It seems Singapore’s property slump might soon be over. Recently, a wave of en-bloc sales swept Singapore, leading us to believe that housing prices could soon be in the rise.
Why is this cause for concern? Well, since 2009, the government has been implementing a bunch of cooling measures designed to discourage property speculation and keep prices reasonable. These include measures like the dreaded Additional Buyer’s Stamp Duty.
But thanks to the wave of en-bloc sales, it looks like housing prices might be once again be on the way up.
Those people who benefitted when their properties got sold in en bloc deals will be looking for new homes to purchase, which will raise demand on the property market and increase prices. On the other hand, if buyers do not bite, this spate of new developments could lead to an oversupply of private housing and drive prices downwards.
Whichever camp you fall into, here’s why you might not want to wait too long before committing to a new home in 2018.
Short-term prices are likely to rise
The direction property prices will take is anybody’s guess. However, commentators predict that short-term prices might very well spike as anticipation for the spate of new developments following the en bloc sales rises.
Private property is now a lot more affordable for the average Singaporean than before the cooling measures were implemented. Not only have home prices fallen, but incomes have also risen. Anticipation of the many new launches could well result in a glut of interested buyers.
That means that anyone looking to buy property in the short-term had better do so soon, as inflated prices are likely to follow. On the other hand, those who manage to get their hands on a property early could be in a good position to sell at a profit after three years once their Seller’s Stamp Duty liabilities lapse.
List of en-bloc sales in 2017
For those on the look-out for new launches, here’s a list of the properties sold in en bloc sales in 2017, on land which is likely to be developed very shortly into new residences.
- One Tree Hill – sold for $65m / $1,664psf in May 2017
- Goh & Goh Building – sold for $101.5m / $3,288psf in May 2017
- Rio Casa – sold for $575m / $706psf in May 2017
- Eunosville – sold for $766m / $909psf in Jun 2017
- The Albracca – sold for $69.1m / $1,409psf in Jul 2017
- Serangoon Ville – sold for $499m / $835psf in Jul 2017
- Toho Green – sold for $1.4 million per unit in Aug 2017 (owners received $719,000 profit)
- Tampines Court – sold for $970m / $676psf in Aug 2017 (owners received between $1.71m to $1.75m per unit)
- Jervois Gardens – sold for $72m in Sep 2017 (owners received $3.3m to $4.5m per unit)
- Nanak Mansions – sold for $201.1m / 1,841psf in Sep 2017
- Sun Rosier – sold for $271m in Sep 2017 (owners to receive $2.86m to $4.77m)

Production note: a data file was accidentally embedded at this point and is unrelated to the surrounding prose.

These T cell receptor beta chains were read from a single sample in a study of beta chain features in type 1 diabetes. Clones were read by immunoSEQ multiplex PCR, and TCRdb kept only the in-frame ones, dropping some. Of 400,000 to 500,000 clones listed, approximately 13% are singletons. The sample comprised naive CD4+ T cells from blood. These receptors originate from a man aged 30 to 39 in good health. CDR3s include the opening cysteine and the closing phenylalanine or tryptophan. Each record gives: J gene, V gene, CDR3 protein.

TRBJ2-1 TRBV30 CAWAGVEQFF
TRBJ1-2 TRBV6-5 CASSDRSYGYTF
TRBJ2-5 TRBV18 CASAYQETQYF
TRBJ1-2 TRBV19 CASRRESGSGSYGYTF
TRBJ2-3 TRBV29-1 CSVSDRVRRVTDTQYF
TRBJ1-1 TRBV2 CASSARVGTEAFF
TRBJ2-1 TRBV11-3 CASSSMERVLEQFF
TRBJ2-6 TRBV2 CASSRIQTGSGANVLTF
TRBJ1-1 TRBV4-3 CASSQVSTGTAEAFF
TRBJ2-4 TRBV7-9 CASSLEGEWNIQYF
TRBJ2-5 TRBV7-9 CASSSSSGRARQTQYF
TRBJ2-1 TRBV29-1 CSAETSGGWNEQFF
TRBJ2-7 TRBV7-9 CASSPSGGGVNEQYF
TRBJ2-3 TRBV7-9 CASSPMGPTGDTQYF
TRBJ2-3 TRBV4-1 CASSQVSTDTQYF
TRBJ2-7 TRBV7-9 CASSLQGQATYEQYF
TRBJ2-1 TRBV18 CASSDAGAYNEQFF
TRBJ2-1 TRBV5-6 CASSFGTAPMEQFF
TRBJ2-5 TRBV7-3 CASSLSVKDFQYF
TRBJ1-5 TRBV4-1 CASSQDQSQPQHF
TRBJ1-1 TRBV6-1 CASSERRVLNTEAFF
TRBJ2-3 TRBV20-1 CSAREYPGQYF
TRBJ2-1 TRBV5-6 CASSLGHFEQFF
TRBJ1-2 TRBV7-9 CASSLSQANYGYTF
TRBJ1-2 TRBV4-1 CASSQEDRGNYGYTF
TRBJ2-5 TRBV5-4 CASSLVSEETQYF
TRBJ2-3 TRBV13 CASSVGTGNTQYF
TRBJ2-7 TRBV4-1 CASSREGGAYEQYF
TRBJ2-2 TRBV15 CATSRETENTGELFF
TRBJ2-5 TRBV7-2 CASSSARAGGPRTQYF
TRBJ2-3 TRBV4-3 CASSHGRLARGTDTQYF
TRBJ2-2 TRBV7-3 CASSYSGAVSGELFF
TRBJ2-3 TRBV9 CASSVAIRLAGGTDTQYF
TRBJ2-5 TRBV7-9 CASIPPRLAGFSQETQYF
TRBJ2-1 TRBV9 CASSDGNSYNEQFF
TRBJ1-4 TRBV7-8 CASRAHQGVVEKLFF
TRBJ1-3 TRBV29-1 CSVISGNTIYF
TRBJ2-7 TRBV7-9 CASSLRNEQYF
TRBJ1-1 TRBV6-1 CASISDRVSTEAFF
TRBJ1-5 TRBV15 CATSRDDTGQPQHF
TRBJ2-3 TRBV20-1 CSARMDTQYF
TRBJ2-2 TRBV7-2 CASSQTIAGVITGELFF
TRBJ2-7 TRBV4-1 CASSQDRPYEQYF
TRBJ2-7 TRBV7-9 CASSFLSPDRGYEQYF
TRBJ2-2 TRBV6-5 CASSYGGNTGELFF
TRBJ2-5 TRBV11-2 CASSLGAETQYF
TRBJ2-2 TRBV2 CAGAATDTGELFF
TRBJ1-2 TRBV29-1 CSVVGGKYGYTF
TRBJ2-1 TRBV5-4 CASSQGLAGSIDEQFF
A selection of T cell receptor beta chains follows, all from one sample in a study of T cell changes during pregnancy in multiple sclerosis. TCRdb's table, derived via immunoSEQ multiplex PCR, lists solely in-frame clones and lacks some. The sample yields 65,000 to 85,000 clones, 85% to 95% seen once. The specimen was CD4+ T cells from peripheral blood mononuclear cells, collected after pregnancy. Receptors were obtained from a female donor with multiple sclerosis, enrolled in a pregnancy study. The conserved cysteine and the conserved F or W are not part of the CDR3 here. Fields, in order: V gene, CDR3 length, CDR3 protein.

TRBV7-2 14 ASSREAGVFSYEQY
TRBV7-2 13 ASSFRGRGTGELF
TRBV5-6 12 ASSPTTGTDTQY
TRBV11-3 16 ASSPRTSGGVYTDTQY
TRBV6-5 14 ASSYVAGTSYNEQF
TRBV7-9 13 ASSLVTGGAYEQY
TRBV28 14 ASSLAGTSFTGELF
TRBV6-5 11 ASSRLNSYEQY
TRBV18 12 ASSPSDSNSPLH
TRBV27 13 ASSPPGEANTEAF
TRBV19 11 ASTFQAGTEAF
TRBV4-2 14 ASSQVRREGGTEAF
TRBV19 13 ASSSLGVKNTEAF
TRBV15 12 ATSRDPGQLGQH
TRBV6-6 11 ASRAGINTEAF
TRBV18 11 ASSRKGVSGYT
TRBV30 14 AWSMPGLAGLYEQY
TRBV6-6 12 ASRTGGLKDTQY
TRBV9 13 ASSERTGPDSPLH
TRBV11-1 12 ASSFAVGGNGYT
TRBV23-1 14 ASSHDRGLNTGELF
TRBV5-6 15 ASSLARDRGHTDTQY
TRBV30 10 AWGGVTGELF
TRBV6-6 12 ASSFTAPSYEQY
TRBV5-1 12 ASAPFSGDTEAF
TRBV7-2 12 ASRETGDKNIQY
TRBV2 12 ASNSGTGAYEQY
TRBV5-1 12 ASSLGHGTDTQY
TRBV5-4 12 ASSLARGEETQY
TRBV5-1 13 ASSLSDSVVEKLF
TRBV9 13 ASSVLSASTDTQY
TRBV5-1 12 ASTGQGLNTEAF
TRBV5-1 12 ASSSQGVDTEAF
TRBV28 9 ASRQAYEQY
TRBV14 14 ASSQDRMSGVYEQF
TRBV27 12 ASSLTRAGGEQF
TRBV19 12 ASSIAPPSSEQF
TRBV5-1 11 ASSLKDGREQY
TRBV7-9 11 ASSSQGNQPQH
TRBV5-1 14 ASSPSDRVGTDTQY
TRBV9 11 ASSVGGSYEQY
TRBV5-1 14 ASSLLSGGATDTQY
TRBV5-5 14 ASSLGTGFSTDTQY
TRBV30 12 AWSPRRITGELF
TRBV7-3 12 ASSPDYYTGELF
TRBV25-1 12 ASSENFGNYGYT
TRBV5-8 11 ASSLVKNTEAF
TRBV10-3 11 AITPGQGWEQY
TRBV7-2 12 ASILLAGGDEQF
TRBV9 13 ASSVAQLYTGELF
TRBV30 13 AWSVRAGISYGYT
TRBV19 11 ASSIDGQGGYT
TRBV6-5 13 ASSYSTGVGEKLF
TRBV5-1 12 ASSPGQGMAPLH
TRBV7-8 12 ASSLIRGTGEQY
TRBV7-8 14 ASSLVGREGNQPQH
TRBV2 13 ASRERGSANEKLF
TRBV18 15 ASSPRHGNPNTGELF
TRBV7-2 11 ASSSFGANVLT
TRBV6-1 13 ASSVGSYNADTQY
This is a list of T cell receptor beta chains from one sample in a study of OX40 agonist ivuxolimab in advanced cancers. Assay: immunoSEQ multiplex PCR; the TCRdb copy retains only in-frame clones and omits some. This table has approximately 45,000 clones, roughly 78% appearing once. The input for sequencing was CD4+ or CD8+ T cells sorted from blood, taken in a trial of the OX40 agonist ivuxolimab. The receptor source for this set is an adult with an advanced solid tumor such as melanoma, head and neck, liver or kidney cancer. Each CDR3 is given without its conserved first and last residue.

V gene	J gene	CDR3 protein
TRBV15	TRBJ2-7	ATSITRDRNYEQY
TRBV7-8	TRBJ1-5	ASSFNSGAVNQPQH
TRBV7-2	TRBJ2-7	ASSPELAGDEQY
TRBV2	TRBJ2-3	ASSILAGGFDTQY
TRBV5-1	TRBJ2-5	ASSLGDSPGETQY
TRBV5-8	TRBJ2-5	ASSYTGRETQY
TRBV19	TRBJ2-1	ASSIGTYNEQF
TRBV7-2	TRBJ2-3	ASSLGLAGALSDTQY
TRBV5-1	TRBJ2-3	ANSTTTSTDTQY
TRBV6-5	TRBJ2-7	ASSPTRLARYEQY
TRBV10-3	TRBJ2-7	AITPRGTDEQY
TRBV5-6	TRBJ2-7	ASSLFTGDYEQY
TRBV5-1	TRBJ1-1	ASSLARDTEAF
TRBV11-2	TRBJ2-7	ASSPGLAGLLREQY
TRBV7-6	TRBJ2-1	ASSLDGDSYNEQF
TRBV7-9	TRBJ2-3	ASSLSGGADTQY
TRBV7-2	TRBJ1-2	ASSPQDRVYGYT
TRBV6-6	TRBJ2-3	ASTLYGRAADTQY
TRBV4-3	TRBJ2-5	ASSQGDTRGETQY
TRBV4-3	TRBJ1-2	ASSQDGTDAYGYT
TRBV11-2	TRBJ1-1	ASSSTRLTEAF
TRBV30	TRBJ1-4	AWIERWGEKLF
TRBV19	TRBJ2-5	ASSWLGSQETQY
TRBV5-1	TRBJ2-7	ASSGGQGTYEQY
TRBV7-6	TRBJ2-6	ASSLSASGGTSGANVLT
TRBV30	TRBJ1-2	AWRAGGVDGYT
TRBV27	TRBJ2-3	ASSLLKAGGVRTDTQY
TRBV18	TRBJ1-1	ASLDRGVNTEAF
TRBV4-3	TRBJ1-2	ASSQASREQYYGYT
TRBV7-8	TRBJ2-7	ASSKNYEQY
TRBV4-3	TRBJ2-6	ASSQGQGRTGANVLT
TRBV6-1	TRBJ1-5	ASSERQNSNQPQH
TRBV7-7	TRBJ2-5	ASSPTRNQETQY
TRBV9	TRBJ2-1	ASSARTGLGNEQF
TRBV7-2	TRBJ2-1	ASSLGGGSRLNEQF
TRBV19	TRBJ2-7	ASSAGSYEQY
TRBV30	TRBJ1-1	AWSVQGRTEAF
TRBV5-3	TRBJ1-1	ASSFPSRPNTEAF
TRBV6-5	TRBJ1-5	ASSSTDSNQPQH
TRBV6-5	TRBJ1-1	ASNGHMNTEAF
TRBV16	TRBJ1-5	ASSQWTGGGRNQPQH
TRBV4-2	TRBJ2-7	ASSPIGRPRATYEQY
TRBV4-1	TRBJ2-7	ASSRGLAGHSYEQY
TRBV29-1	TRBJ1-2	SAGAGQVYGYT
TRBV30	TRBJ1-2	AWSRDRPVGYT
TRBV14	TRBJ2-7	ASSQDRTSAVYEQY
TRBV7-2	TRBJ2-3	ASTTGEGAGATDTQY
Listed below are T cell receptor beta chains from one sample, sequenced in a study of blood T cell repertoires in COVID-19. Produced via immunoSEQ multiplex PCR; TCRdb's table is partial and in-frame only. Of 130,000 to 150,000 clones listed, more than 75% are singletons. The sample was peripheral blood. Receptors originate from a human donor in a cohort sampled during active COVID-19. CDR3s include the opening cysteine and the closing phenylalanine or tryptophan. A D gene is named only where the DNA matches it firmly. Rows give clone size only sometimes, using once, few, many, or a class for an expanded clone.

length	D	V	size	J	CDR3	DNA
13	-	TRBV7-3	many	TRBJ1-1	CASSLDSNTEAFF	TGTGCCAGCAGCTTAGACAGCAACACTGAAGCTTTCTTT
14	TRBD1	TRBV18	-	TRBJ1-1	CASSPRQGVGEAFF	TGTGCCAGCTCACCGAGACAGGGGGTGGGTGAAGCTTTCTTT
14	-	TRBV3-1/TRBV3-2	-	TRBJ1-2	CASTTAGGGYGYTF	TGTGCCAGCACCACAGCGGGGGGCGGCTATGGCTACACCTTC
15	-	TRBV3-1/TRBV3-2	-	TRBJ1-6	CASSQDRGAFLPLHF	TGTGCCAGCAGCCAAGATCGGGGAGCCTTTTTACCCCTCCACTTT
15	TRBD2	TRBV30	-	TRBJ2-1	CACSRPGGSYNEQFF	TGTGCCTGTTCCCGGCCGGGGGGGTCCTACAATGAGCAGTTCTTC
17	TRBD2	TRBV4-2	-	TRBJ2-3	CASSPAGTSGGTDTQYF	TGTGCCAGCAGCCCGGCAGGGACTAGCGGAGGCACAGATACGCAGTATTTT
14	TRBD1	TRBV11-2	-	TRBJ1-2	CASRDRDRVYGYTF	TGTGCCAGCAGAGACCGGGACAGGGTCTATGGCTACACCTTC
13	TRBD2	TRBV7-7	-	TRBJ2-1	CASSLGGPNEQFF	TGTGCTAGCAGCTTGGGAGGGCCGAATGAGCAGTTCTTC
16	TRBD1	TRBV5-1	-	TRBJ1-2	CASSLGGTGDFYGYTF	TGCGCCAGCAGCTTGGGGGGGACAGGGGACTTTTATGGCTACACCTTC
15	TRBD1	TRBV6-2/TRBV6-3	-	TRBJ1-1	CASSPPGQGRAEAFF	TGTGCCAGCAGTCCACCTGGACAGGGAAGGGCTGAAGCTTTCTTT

- Seraya Crescent (6 plots) – sold for $26m in Sep 2017
- Florence Regency – sold for $629m / $842 psf in Oct 2017 (owners to receive $1.84m to $1.89m per unit)
- Dunearn Court – sold for $36.3m / $1,371 psf in Oct 2017 (owners to receive $2.91m to $3.12m)
- Changi Garden – sold for $248.8m / $888psf in Oct 2017 (apartment owners to receive $2.14m to $2.27m per unit)
- Normanton Park – sold for $830.1m / $969psf in Oct 2017 (owners to receive $1.68m to $1.86m)
- Casa Contendere – sold for $72 / $1,638psf in Nov 2017
- Amber Park – sold for $72m / $1,638psf in Nov 2017 (owners to receive $5.9m to $7.5m per unit)
- Mayfair Gardens – sold for $311m in Nov 2017 (owners to receive $1.7m to $2.98m per unit)
- How Sun Park – sold for $81.1m in Nov 2017 (owners to receive $4.05m per townhouse)
Not an en bloc beneficiary? Here’s what you must do
For prospective property buyers who haven’t been lucky enough to benefit from an en bloc sale, here’s why you should care about the surge of en-bloc sales this year.
The spate of en-bloc sales basically means that there are now thousands of Singaporeans who’ve recently enjoyed huge capital gains and who are now on the prowl for new homes. What’s more, as some of these buyers have become overnight millionaires, they are likely to have a surplus of cash for their property purchases.
All of the above means that this group of wealthy en bloc beneficiaries are likely to bid property prices upwards in the near future.
It is worth noting that an en-bloc transaction takes approximately one year to be completed. In the event of complications such as outvoted residents objecting, the transaction might be delayed further. After the completion of the transaction, the sellers have to wait about 4-6 months before receiving their funds.
What this means is that many of these people will be timing their purchase of their new home to be completed in about 1.5 years from the date their en bloc sale is confirmed. That also means that there will be many who have not alighted upon a new property… yet.
So what does this mean for property purchasers who are competing with the newly-wealthy en bloc beneficiaries? Simply put, it means that if you intend to purchase a new home in 2018, you need to act soon, before the wave of en bloc beneficiaries floods the market. It’s also important to note that home loan rates are expected to rise within the year, so make sure you’re making the right decision with your mortgage as well by using our simple MoneySmart Home Loan Wizard to compare the rates on the market. You can also get free advice from one of our mortgage specialists on how best to approach this.
Do you plan to buy a new home in 2018? Share your concerns in the comments.